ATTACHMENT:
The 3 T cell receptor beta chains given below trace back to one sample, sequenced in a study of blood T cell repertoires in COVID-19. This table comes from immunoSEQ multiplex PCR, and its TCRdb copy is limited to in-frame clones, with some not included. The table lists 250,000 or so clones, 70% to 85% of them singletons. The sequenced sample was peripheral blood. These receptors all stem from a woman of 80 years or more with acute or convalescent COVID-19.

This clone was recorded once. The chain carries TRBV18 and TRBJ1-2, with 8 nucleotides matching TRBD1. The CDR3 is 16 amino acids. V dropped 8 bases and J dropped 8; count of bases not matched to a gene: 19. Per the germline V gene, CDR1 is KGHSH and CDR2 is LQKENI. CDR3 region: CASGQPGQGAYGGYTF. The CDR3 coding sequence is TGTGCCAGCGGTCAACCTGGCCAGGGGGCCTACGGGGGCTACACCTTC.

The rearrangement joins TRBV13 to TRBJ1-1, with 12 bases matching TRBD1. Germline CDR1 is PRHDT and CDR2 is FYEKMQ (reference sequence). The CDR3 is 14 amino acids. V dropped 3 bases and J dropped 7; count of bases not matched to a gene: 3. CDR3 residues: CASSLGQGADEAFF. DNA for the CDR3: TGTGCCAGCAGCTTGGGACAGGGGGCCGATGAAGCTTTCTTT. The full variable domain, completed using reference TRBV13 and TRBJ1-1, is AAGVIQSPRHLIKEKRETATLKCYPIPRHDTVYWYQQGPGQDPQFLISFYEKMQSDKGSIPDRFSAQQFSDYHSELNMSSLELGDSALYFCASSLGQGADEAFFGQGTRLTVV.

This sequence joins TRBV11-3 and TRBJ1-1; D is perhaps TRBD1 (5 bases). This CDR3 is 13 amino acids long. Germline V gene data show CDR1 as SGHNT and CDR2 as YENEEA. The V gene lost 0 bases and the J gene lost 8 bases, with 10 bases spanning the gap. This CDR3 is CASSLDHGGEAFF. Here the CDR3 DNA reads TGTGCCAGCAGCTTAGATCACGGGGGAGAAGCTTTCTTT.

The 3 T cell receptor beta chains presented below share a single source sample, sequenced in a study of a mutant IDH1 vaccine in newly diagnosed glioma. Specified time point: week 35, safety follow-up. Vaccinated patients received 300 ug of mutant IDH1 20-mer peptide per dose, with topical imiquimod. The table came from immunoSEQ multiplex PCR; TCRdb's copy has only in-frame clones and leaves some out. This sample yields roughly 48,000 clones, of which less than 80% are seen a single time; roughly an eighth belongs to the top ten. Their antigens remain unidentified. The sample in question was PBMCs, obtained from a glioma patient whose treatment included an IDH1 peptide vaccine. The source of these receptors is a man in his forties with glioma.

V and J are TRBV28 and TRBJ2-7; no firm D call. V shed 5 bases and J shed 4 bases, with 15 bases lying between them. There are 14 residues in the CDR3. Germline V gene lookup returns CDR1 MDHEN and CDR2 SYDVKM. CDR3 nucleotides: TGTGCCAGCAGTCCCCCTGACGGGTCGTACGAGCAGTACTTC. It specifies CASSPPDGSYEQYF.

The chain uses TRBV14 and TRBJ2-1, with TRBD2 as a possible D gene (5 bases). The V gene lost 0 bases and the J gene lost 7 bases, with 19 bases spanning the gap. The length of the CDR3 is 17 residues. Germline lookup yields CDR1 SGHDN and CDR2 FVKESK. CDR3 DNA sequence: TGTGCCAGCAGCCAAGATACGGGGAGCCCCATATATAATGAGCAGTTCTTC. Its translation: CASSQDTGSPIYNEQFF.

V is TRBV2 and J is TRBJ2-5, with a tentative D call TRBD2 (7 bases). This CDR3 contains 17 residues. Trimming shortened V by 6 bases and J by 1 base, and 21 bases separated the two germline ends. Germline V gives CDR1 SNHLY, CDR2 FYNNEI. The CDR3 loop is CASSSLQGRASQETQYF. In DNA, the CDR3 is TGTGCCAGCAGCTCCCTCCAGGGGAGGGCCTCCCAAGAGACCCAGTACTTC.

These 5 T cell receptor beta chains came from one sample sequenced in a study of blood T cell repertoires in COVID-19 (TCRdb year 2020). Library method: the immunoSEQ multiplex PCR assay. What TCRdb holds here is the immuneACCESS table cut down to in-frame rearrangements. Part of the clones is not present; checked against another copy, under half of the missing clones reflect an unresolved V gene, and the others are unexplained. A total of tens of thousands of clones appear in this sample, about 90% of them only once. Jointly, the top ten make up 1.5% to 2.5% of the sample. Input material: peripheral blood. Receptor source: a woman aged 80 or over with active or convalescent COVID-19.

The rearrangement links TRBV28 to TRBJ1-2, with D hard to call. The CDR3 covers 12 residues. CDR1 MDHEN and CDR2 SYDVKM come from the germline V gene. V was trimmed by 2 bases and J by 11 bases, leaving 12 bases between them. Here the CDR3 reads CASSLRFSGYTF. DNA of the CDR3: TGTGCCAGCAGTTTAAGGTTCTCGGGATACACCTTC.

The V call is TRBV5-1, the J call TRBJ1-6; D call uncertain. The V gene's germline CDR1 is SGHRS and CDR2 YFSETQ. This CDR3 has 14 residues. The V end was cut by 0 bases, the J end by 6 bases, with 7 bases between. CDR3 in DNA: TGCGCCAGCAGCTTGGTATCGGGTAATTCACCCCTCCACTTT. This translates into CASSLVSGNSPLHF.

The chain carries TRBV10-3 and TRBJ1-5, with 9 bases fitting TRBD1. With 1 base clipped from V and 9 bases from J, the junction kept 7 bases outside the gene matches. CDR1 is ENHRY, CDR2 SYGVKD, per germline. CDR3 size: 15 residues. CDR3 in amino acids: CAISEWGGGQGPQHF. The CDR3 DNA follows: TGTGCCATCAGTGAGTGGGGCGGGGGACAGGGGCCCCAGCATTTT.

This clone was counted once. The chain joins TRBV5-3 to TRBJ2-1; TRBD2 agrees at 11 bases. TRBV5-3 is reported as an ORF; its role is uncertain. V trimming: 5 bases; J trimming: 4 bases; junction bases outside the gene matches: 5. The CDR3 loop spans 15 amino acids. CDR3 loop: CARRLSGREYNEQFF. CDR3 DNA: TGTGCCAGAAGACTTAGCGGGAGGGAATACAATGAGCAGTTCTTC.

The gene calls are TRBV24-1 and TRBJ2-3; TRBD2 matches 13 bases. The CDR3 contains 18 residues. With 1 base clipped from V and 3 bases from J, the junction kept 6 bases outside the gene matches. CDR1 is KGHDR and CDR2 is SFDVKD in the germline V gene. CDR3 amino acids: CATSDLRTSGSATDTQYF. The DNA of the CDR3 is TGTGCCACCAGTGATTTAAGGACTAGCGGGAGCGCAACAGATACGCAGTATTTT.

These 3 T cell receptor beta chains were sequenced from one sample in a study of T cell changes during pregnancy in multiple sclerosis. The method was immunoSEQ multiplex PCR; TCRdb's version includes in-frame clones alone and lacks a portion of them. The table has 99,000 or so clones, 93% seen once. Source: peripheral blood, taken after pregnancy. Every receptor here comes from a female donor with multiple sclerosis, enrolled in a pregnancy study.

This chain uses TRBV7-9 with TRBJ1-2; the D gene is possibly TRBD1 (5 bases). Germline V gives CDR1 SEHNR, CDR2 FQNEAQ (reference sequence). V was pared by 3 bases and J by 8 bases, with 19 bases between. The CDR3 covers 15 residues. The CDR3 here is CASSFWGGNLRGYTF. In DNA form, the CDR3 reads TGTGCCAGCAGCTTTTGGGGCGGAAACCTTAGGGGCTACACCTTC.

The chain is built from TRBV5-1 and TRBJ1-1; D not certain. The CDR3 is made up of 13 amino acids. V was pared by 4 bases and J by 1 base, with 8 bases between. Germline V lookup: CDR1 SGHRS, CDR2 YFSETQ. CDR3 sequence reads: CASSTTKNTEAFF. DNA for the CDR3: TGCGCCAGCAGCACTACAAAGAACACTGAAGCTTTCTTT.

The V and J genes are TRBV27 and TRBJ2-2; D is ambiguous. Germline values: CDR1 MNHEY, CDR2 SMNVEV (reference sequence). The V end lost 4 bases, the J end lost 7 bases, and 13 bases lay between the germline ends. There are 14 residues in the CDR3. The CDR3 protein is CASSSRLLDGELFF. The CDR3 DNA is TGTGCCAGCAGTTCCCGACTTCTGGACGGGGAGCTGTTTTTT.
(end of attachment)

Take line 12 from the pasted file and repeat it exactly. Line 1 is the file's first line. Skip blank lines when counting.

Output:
The chain carries TRBV10-3 and TRBJ1-5, with 9 bases fitting TRBD1. With 1 base clipped from V and 9 bases from J, the junction kept 7 bases outside the gene matches. CDR1 is ENHRY, CDR2 SYGVKD, per germline. CDR3 size: 15 residues. CDR3 in amino acids: CAISEWGGGQGPQHF. The CDR3 DNA follows: TGTGCCATCAGTGAGTGGGGCGGGGGACAGGGGCCCCAGCATTTT.